Saturday, February 3, 2007

You. Never. Did. The. Kenosha. Kid.

What better way to break a bottle on the bow of our blog than with a post about an attempted interracial gang rape and subsequent escape through the business end of a toilet into a magical subterranean world? In what is easily the most surreal episode of the novel thus far, we get to follow Lt. Slothrop through a series of events that are hard to make sense of. The section is Part 1, Episode 10 (pp. 61-72). The episode seems to be a drug-induced vision. Slothrop is administered Sodium Amytal in what appears to be a controlled experiment in a hospital. This drug is widely known as “truth serum,” though it has been discredited since it would often give subject false memories, which is exactly what we have here.

The whole episode is framed by a play on the phrase, “you never did the Kenosha Kid.” Wonderfully ambiguous, the Kenosha Kid may be a dance, a cowboy, or even Slothrop himself. The first mention of KK is a letter written from Tyrone Slothrop with a mailing address of Kenosha, WI. Slothrop inquires: “Did I ever bother you, ever, for anything, in your life?” The reply simply states, “You never did. The Kenosha Kid.” The phrase goes through several different permutations. The device serves to show Pynchon’s playful use of language. Without ever really tipping his hand as to the true nature of the Kenosha Kid, Pynchon uses this whole passage like a kid uses monkey bars. It’s fascinating to see the meaning shift slightly at times and radically at others as he changes the punctuation and emphasis to different words in the phrase.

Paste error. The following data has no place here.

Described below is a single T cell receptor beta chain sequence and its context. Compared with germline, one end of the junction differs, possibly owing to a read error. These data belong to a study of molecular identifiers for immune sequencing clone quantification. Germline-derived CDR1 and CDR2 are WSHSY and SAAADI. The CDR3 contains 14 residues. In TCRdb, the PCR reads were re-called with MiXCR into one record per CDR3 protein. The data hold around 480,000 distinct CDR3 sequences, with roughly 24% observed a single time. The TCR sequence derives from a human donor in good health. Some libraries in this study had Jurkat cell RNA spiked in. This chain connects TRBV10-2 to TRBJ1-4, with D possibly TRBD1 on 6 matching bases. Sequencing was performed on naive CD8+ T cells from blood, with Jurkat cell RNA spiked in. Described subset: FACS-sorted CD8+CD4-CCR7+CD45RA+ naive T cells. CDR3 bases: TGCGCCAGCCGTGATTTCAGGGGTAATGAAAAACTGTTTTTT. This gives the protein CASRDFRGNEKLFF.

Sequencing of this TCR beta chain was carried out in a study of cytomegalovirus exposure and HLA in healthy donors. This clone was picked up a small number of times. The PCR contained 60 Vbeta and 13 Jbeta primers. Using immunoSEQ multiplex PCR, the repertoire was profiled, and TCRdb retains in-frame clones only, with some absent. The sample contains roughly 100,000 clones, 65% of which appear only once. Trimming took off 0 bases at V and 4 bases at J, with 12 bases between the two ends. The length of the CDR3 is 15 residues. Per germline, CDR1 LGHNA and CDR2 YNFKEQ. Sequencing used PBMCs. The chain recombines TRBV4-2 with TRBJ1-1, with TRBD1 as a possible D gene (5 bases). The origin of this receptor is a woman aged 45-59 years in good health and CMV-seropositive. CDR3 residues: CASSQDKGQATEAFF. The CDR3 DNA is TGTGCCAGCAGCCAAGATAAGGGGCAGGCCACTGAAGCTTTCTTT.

There’s something distinctly postmodern about this. If the moderns set out to illustrate the difference between the sign and the signified, the postmodernists sought to completely destroy the connection between the two. The Kenosha Kid is practically an exercise in divorcing words from their meanings. It really fits with the themes of the novel so far. In the same way that the V2 rockets cause dissonance and confusion with the people of London, so does the Kenosha Kid with the reader. The KK is a maze that I’m not sure we’ll ever get out of, much like this brave new world with weapons that you only hear after they kill you.